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Bruce MacLellan is CEO at Proof Strategies and chair of the Program Advisory Committee of the Bachelor of Public Relations Program at Humber College. Ethan Teclu is a student in the program and a paid intern at Proof.

As Canadians face the fallout from the Canada Student Service Grant controversy and the prospect of a fall election during a global pandemic, hundreds of thousands of students across the country are returning to their studies this week and – through little fault of their own – have nothing to show for their time off this summer.

In recent months, it has become increasingly clear COVID-19 has taken a disproportionate economic toll on many marginalized groups, including women, minorities and now students. Between February and April, 2020, employment among Canadian youth dropped a staggering 34 per cent, with 873,000 jobs wiped out. In June, Statistics Canada pegged the unemployment rate for returning students at 33.1 per cent, compared with 12.7 per cent one year prior.

But the problem is not just related to the pandemic. If employers want to safeguard the future of the Canadian work force, it is time to step up for our students for the long term. And as we reflect on several systemic issues that are fuelling current inequalities, let’s include unpaid student interns on that list. It’s an unfortunate reality that this practice happens all too often in many of our largest corporations and most respected organizations.

While unpaid internships are generally illegal, most provinces allow students to work for free if their placement is tied to a college or university program. The rationale is usually along the lines of “we are doing them a favour” with the experience or that it helps the student meet their graduation requirements. But it is a regrettable decision made by people who often earn large salaries themselves, and decide they can get away with not paying young people for their labour. To illustrate the hypocrisy, where else can a person be held accountable for their workplace performance, but not be provided any monetary compensation?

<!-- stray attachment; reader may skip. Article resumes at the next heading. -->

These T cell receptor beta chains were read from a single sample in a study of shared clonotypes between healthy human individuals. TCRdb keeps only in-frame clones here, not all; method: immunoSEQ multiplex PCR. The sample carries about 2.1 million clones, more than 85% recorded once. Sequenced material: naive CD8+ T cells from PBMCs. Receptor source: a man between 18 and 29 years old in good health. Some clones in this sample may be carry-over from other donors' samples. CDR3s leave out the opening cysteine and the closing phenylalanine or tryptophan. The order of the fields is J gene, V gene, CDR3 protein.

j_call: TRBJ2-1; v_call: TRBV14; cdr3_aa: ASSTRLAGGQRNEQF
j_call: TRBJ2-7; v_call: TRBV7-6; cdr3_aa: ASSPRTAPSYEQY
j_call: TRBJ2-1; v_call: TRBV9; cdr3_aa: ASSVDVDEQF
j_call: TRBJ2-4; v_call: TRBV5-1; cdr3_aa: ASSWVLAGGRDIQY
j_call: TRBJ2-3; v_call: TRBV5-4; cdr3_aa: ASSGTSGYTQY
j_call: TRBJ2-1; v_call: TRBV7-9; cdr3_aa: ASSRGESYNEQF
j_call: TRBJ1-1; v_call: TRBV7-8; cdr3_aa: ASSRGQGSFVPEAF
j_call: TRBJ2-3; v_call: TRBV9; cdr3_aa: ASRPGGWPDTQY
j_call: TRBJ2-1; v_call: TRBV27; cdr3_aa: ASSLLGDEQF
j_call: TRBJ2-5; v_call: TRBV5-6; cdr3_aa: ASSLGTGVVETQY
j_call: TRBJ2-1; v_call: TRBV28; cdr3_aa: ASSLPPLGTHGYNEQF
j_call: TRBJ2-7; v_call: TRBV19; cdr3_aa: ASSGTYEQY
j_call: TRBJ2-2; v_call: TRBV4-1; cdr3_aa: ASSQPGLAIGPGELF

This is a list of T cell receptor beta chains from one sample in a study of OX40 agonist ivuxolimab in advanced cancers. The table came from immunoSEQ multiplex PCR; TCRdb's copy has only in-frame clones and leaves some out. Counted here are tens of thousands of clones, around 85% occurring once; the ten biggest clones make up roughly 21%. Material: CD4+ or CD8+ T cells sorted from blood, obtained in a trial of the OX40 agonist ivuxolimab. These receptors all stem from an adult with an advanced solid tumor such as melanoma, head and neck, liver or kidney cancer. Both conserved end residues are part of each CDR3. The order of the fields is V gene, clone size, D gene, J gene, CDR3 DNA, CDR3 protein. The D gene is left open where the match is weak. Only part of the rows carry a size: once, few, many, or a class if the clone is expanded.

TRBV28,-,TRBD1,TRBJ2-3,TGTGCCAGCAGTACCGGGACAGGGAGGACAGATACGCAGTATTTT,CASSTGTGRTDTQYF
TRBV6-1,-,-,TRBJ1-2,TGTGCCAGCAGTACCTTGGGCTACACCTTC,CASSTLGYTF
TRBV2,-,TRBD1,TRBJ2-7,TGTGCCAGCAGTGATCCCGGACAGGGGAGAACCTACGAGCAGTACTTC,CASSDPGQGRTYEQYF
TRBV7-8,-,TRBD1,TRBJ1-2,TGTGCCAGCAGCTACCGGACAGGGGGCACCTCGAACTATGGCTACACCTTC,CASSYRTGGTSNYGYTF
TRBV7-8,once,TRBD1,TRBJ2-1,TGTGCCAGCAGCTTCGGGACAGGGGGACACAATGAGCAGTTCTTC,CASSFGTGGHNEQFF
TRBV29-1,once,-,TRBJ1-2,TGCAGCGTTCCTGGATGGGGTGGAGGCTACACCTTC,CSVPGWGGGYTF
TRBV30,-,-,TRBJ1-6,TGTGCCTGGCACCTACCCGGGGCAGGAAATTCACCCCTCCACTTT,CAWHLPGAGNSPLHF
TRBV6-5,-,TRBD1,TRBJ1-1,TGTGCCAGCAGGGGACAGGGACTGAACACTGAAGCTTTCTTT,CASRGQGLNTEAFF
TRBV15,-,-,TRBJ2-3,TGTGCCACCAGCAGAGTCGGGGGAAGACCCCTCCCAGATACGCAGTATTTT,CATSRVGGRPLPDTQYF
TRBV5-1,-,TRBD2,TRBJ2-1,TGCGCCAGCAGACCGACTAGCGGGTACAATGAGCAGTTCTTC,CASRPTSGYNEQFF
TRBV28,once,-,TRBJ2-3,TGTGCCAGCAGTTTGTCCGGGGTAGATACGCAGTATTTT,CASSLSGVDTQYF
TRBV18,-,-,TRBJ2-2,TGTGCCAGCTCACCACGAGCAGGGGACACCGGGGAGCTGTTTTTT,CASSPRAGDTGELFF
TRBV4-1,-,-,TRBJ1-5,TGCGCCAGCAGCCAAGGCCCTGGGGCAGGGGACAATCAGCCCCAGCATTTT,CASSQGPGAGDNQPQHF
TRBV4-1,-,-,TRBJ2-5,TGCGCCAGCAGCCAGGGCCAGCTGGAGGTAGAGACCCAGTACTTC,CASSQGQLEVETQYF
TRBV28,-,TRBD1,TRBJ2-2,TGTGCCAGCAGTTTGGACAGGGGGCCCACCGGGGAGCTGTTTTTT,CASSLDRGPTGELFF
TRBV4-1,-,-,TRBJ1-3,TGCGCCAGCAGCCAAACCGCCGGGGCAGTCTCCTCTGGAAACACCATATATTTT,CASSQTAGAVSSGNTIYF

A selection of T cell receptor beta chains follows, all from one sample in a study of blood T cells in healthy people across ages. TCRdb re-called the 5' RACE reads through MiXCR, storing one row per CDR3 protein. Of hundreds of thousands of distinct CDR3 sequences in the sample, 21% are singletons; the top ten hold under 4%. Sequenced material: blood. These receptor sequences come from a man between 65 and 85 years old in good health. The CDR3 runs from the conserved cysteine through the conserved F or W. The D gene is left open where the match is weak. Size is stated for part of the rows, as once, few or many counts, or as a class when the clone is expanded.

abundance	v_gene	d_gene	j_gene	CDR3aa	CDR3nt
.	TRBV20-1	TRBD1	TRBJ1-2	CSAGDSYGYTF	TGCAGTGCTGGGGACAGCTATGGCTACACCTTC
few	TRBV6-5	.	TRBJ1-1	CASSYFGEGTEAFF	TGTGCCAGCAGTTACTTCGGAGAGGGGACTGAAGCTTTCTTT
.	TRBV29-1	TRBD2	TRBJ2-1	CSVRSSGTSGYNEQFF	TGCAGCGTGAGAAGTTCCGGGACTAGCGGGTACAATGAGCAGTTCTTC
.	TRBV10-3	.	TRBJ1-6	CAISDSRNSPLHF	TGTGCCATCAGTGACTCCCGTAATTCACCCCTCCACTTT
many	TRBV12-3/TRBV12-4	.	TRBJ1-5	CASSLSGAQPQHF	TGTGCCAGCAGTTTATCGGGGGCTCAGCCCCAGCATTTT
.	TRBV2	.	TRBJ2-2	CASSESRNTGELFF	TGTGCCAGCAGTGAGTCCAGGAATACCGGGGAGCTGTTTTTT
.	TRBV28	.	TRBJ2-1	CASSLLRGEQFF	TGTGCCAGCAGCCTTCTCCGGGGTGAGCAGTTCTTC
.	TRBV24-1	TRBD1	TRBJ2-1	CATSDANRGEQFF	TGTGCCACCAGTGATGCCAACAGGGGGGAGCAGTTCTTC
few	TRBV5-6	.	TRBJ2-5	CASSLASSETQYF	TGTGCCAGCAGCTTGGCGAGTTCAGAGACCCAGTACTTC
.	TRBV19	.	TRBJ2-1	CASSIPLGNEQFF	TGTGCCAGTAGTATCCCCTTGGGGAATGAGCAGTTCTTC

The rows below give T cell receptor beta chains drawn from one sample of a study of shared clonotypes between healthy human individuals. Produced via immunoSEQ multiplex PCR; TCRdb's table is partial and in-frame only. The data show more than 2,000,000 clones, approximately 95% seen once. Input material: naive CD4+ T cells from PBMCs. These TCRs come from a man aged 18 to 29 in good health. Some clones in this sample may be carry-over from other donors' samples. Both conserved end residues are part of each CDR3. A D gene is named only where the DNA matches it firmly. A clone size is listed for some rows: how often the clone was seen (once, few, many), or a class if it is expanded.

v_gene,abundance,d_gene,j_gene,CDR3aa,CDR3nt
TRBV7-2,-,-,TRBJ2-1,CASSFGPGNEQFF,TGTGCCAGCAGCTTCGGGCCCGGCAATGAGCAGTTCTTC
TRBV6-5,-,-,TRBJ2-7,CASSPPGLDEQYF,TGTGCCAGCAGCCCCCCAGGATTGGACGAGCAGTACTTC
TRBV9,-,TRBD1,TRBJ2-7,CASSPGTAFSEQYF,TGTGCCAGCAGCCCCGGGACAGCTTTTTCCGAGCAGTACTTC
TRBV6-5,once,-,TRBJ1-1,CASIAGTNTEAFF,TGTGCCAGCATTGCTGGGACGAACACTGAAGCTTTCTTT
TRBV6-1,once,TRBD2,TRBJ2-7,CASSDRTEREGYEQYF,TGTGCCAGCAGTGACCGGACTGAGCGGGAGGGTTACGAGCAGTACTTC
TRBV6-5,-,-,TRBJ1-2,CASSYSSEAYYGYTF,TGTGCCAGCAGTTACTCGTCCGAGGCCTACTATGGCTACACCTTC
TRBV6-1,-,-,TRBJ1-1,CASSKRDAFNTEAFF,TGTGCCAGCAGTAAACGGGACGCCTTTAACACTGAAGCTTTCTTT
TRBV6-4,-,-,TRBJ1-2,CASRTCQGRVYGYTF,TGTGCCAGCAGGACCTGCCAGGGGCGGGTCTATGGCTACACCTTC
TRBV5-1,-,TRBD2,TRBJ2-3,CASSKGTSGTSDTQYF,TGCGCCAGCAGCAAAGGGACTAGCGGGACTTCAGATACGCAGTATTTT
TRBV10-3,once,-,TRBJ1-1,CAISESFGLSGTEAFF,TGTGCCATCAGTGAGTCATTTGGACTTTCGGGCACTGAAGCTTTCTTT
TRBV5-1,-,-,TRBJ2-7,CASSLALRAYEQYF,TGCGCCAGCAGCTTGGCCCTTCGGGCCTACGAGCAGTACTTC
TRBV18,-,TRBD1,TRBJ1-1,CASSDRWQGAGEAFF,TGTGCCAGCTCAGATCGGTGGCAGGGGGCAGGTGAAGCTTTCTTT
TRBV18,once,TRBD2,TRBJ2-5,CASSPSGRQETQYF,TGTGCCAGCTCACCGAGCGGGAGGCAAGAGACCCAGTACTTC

The problem relates directly to diversity and inclusion as well. In most professions, there is an urgent need to ensure the future members of our work force are fully reflective of our diverse population, and there should be no economic, cultural or other barriers to entry. Unfortunately, many students are forced to choose between their dream job and one that is economically viable, all because some companies will not pay for the required hours of work.

These issues are compounded by the prohibitive costs of education and living expenses – especially in cities such as Toronto and Vancouver – with consequences that fall disproportionately on young Canadians who are Black, Indigenous or people of colour.

At Humber College in Toronto, the Bachelor of Arts in Public Relations' Program Advisory Committee has taken the position that unpaid internships have no place in the public relations profession in Canada and should be eliminated. We believe all employers should pay the minimum wage or the equivalent amount in a lump sum honorarium. Students remain free to pursue other experiences through volunteering with causes they support or hold career interest, but an internship placement for our degree-granting program should be paid.

When compared with the United States and Britain, Canada lags in tolerating unpaid internships. This behaviour creates a significant barrier to entry for students who lack the economic support to be able to work for free. It also reflects an abuse of power by the employer over the student and sends the wrong message to young people. Students preparing themselves to enter the work force acquire negative perceptions before they are even able to graduate. Why would employers make it so difficult to succeed?

Let’s be clear; students are often barely getting by in covering expenses. Some do not have the option to work for free. These students need to earn money to pay the costs of education, rent and other living expenses. No one should be forced to choose between accepting unpaid work to graduate or declining just to stay financially secure – and certainly not during a global pandemic.

Young Canadians need to see the system enables everyone to get an education and pursue the career of their dreams. We advance our society by advancing these young people. Let’s pay them a fair wage.

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